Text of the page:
Studio Reviews / Yoga Musings

Donation-Based Yoga Studios

Hello Readers!

My apologies for having disappeared for a while from the blogosphere.

I’ve been living in Portland, OR, since last year. Despite my on-going shoulder injury, I have managed to get a taste of the yoga scene here. I’ve been going primarily to studios in the Southeast region of the city, and was lucky enough to find a place called Sprout about two blocks from my house. Unfortunately, for me and the local community, this great little studio had to shutter its doors for good in February.

I suspect that the main reason they were not able to make it financially was that they were trying to run a donation-based model for their yoga business. I wonder if such a model can really be sustainable. Certainly, there are some studios (most notably in NYC and LA) that are thriving on a donation-based model. But these places tend to pack 40-70 students in a class, and they also tend to be located in higher-income areas where people can afford to make more generous donations.

In a place like Portland, though, people tend not to have the same kind of disposable income as yogis in LA or NYC. And I know from personal experience as a former studio owner/operator that it’s difficult to run a yoga space when people are donating just a few bucks. When I first started Bloomington Power Yoga in 2007, I seriously considered the donation-based model. I opted, instead, to just make the classes really cheap. On a few occasions, though, I did hold workshops on a donation-based model, and I found that most people donated as little as possible. It was not uncommon, in fact, for people to show up with a bunch of change and dump it into the donation jar. This was a bit frustrating after a while, since I had to pay to rent the space, not to mention food, drinks, etc. Eventually, along with the other teachers, we decided to give up on donation-based workshops altogether. It’s not that we wanted to make gobs of money. But when you can’t even cover your expenses, it starts to feel like people are just taking advantage of you and your generosity.

Despite its downsides, a donation-based yoga space does have some considerable benefits. Most obviously, a donation-based studio creates good will in the local community by making sure that no one is priced out of doing yoga. Not many people, especially in this economic climate, can comfortably shell out $15-$20 a class.  Monthly unlimited plans don’t make it much better. In my own household, for instance, my partner and I  are both yogis, and it would cost $250/month for both of us to be on a monthly unlimited plan at most of the local yoga studios. That’s a cool 3K a year! We just can’t afford or justify this kind of expenditure.

We were so thankful when we found Sprout, which is entirely donation-based. So when the owner, Skylor, announced that she was closing down the yoga studio, we were really sad, but we also figured this day would come. The studio just didn’t have the money to provide the perks and varied schedule that a for-profit studio can. As a result, attendance at the classes was spotty, and I think this affected the morale of the teachers (not to mention their pay).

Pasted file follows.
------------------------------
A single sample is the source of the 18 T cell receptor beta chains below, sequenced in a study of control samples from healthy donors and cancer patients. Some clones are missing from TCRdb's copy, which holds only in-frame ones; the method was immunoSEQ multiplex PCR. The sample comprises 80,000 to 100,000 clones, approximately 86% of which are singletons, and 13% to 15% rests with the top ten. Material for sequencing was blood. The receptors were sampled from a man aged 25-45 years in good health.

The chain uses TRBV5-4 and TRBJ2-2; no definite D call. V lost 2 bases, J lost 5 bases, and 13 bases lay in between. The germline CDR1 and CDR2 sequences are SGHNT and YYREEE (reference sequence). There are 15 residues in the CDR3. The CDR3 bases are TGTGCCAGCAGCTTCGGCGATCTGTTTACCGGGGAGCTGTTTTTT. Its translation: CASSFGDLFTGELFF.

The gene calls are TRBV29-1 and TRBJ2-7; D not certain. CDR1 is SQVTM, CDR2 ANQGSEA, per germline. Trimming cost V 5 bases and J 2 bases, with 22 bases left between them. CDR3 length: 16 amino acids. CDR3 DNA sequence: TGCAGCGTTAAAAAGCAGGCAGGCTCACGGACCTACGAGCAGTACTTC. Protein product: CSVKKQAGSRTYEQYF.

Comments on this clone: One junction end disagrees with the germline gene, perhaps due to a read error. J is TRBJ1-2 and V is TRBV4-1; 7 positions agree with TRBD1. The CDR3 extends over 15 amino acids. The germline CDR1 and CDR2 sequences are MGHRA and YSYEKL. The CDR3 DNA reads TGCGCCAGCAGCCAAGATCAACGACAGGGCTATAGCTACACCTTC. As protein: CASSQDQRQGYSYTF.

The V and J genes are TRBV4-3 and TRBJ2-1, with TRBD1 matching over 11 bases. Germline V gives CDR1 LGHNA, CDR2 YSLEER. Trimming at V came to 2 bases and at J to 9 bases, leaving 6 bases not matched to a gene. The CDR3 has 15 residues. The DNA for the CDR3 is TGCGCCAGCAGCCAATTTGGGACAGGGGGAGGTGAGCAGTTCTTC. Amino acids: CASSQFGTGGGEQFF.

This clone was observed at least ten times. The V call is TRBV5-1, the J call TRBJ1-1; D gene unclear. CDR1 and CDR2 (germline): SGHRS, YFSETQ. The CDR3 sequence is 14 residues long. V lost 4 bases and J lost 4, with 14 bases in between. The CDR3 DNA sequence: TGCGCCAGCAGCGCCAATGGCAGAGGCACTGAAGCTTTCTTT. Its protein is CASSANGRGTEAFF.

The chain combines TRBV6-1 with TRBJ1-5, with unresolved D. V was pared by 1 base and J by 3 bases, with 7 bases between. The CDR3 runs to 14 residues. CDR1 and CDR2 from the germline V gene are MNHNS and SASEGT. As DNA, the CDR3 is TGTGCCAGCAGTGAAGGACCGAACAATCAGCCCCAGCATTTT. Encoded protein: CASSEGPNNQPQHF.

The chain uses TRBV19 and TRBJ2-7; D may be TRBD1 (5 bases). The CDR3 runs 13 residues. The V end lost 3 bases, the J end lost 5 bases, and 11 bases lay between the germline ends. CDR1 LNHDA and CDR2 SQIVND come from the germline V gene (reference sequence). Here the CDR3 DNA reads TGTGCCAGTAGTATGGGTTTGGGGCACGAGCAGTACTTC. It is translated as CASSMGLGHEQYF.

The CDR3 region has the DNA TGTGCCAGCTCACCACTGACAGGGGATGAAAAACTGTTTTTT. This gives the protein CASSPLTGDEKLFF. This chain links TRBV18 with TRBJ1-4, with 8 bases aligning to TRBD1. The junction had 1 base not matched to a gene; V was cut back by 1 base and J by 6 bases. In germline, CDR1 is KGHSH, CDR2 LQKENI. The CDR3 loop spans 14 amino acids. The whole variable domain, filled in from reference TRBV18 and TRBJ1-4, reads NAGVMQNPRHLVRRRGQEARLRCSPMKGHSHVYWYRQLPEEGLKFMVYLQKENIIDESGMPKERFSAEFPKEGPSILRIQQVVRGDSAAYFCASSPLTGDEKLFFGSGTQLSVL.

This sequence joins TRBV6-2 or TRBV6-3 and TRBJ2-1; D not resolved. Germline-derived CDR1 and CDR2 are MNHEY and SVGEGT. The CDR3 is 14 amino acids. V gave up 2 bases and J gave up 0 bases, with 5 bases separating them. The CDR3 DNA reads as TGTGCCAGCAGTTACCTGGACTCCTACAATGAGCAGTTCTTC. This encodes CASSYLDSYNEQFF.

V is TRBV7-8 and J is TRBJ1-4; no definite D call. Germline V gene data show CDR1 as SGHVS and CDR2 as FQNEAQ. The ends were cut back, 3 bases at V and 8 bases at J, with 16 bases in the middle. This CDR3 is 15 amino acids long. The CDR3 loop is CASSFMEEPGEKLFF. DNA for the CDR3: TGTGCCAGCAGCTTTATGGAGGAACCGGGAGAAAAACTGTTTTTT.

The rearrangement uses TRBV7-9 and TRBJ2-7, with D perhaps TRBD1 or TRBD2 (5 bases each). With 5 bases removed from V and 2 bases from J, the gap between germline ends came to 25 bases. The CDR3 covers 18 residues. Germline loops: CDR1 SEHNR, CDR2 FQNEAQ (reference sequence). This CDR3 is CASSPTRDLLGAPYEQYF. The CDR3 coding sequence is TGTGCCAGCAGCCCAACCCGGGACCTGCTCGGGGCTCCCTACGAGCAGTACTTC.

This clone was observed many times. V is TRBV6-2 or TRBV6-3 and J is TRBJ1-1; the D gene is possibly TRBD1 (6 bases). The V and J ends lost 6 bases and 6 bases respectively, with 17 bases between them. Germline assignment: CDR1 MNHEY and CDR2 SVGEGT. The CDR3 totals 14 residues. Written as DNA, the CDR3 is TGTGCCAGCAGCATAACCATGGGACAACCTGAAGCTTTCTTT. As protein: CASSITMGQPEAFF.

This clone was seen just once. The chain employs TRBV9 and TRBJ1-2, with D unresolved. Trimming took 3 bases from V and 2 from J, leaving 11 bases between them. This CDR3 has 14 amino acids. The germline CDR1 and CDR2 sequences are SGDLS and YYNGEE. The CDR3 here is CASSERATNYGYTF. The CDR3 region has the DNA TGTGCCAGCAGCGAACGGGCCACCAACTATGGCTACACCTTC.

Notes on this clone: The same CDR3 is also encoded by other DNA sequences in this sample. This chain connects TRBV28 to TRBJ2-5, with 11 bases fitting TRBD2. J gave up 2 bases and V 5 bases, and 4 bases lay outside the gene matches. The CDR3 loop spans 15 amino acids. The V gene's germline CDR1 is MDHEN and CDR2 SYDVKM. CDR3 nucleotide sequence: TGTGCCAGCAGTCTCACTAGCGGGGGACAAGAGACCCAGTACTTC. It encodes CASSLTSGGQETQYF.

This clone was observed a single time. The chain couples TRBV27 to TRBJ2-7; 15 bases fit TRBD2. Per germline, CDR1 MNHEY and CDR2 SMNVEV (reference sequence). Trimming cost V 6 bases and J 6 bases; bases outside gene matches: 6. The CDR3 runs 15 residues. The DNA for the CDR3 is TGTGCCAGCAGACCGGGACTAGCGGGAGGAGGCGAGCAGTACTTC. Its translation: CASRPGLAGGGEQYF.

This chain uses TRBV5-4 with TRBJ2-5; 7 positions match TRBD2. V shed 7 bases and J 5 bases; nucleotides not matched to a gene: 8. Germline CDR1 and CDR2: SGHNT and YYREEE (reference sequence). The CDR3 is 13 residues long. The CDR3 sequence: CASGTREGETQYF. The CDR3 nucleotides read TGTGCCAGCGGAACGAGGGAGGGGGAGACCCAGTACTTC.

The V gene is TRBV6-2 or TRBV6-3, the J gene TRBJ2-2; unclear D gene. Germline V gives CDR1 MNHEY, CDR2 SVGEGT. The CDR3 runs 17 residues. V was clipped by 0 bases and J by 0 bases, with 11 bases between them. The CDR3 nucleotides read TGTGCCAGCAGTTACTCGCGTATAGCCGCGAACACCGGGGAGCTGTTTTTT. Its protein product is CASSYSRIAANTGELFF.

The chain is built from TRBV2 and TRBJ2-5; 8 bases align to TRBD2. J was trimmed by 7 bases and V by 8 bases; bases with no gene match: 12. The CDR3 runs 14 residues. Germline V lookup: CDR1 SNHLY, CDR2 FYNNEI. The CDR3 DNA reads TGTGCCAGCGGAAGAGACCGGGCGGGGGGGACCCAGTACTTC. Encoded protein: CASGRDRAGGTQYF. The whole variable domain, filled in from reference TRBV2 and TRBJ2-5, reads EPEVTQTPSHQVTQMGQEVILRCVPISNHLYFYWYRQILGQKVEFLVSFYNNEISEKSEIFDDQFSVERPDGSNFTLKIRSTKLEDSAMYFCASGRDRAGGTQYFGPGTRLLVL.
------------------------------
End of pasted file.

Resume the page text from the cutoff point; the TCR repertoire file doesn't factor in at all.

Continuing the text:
Nowadays, I’m splitting my time between two different studios in SE, but I miss the more intimate and friendly environment of Sprout. There’s just something different in the air when a studio is profit-driven. You can sense it in every aspect of your yoga experience. There are advertisements for expensive workshops in the changing room, you get constant email blasts selling you this or that, there’s overpriced merchandise everywhere in the waiting area, and no one knows your name.

I guess a yoga business is a *business* in the end. If someone wants to run a donation-based yoga space, that’s great, but it’s only sustainable if the person running the space doesn’t need or want to make a living off yoga. And somehow, they have to find other teachers who feel the same way. I really don’t know if this is sustainable or possible. This conundrum, if I can call it that, goes to the heart of the bizarre mismatch between yoga and commerce in the first place. How can you charge for yoga? But, then again, how can you not charge?

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4 thoughts on “Donation-Based Yoga Studios

  1. Its a shame the studio had to close, a few public halls that had gym classes near me have also shut. Most people do yoga in the big gyms these days, seeing as most gyms hold classes and its included in their gym membership.

    Its a nice thought doing the donation based studio, but in this day and age most studios like this just will not survive.

    btw – your pictures are awesome!

  2. Sorry to hear of your shoulder injury. I hurt myself transferring a patient who had brain damage. (She pulled away from me a tore my rotator cuff.) A great therapuetic yoga pose is to begin in prayer pose and raise your arms above your head. Inhale as you raise your arms and exhale as you bring your arms back into prayer pose.

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